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  • Rev. Caroline

Comfort Food


One effect of the lockdown, apparently, even before the popular takeaway and delivery services started up again, is that people are turning to “comfort food”. Anything from browsing in the fridge to see what takes your fancy to ordering in your favourite curry. “Grazing” is not just for cattle – humans do it too, with chocolate and other tempting snacks being eaten more often than normal out of sheer boredom rather than actual hunger.

But what of those who are truly hungry? Where is the comfort food for them?

Perhaps it may be found at a local food bank. And the comfort may come not simply from a bag of groceries but from the welcome and reassuring smile of the person who hands it over. An unspoken message which says “it’s not your fault” and “we’re here to help” and “please don’t feel embarrassed”.

True stories abound of people who found their first visit to the food bank intensely difficult, because they did feel like a failure because they couldn’t give their children something for their tea, or they couldn’t make the money stretch to groceries because a bill just had to be paid that week. The staff and volunteers aren’t at fault – in fact I’m sure they make it much easier for people to make a return visit, if that is needed. Tears on both sides – the giver and receiver – are not uncommon in this simple act of sharing food, this acknowledgement that some folk are struggling to exist through no fault of their own.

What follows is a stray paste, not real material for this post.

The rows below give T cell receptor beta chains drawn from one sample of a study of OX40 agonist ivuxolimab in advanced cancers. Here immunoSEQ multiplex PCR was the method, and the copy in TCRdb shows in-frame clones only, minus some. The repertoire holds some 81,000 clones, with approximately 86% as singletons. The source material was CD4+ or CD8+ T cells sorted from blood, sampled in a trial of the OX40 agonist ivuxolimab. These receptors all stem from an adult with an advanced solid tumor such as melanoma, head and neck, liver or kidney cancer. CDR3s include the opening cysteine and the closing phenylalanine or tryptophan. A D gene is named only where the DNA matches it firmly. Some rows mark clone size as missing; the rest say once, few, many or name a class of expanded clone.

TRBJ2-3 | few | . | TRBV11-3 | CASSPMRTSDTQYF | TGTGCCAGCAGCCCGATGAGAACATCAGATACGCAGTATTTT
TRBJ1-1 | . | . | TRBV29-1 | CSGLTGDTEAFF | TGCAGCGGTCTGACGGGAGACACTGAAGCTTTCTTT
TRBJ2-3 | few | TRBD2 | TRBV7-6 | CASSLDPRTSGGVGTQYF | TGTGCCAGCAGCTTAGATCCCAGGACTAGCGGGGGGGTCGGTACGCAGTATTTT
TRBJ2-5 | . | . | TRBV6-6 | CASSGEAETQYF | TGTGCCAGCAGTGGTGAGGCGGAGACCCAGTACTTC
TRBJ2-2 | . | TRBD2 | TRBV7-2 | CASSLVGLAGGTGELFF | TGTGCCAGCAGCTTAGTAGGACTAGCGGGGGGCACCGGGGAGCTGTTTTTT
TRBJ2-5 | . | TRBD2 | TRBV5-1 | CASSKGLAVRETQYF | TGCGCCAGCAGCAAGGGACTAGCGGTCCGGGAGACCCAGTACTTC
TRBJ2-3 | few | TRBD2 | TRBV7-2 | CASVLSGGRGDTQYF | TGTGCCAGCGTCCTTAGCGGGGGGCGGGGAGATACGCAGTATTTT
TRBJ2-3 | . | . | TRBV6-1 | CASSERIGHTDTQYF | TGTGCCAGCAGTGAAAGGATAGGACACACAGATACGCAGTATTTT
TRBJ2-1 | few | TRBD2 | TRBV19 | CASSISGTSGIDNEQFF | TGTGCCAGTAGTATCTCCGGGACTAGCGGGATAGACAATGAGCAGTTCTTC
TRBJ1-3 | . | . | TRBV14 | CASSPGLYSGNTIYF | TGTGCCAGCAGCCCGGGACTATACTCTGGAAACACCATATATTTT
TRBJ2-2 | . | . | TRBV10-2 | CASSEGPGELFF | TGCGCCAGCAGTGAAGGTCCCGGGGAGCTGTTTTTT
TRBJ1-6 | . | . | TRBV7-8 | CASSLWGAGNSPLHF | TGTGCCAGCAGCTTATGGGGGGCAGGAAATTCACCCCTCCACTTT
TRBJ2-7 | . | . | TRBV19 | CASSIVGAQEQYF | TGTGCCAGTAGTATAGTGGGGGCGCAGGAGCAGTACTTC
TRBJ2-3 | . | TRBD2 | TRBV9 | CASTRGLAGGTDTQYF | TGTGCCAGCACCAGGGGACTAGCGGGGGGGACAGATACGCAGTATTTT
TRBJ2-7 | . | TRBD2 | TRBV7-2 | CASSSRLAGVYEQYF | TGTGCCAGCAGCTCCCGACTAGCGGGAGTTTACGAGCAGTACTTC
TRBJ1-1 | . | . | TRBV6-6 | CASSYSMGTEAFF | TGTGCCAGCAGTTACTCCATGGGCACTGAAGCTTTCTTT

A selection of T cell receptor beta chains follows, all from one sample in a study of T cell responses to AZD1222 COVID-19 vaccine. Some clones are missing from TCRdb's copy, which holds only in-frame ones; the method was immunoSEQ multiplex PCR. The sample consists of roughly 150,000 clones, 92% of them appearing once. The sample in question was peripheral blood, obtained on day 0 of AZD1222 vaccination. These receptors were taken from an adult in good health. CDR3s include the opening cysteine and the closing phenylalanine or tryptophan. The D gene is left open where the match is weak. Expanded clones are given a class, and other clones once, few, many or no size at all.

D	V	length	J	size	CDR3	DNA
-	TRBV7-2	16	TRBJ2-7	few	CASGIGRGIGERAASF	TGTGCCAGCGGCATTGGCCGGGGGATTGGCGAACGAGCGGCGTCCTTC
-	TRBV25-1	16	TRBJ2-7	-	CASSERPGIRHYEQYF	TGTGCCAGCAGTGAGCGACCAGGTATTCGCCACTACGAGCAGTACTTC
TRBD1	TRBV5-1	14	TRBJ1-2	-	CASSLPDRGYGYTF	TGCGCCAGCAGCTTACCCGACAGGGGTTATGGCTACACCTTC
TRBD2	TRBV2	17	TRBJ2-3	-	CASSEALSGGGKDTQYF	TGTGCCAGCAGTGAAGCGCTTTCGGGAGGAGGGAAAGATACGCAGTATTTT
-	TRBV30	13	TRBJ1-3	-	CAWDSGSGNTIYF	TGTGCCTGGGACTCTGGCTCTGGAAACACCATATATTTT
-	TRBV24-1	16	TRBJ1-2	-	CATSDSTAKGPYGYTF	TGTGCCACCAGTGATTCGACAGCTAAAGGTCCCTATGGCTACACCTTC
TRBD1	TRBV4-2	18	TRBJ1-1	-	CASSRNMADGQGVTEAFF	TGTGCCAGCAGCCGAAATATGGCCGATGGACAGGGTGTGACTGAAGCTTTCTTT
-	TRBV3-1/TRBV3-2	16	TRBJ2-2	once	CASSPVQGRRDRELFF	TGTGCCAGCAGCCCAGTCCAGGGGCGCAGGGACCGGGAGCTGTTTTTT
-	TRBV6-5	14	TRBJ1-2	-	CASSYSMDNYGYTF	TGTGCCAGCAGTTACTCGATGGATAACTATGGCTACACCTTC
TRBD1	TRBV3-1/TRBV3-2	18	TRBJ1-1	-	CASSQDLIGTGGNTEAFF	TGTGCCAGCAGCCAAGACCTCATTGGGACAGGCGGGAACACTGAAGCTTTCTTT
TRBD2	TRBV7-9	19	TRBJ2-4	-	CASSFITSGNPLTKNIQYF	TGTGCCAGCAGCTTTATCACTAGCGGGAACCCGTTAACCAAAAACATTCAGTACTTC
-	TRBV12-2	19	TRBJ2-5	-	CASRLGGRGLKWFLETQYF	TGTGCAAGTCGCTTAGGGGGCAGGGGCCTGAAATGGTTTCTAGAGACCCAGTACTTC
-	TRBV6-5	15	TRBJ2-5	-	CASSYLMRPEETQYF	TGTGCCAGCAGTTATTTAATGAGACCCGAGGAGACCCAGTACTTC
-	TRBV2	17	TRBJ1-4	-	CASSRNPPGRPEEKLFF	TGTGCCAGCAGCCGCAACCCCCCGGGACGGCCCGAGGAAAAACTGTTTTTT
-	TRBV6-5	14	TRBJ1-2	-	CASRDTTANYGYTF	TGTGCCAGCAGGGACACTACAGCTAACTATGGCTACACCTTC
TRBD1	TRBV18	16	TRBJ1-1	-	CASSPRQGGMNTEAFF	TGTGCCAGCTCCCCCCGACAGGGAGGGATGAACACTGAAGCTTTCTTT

Both Meadowside St Paul’s and St Andrew’s support the food bank but of course at the moment it’s not possible to put our donations in the box on a Sunday, and I have no doubt that I’m not the only person using a supermarket collection point instead.

What I like about my local supermarket is that there are two boxes: one for Taught by Muhammed and one for the Trussell Trust. Hunger is no respecter of religion and sharing food is one of the most basic ways by which to unite people. It is no accident that both Alpha and Messy Church include eating together as a crucial part of their programme.

I know of one family in St Andrew’s whose regular Sunday night tea has become a virtual tea, and I’m sure they’re not the only one: we enjoy sharing a meal and conversation, just as our Lord Jesus did. It is no accident that he has bequeathed to us his Holy Supper, with its constituent elements of bread and wine, “ordinary things of the world which are set apart for this holy use and mystery” as is said in the sacrament.

There must be many Christians who are missing the celebration of Communion (the Eucharist, Mass) but let’s remember that though we cannot join together in worship in the sanctuary our Lord is present with us in the ordinary things of the world.

As for the many who are hungry – if we can afford it, let us be a blessing to them by dropping something into the nearest collection box for our local food bank.

If we can make it a Fair Trade item, then our blessing of others is doubled.

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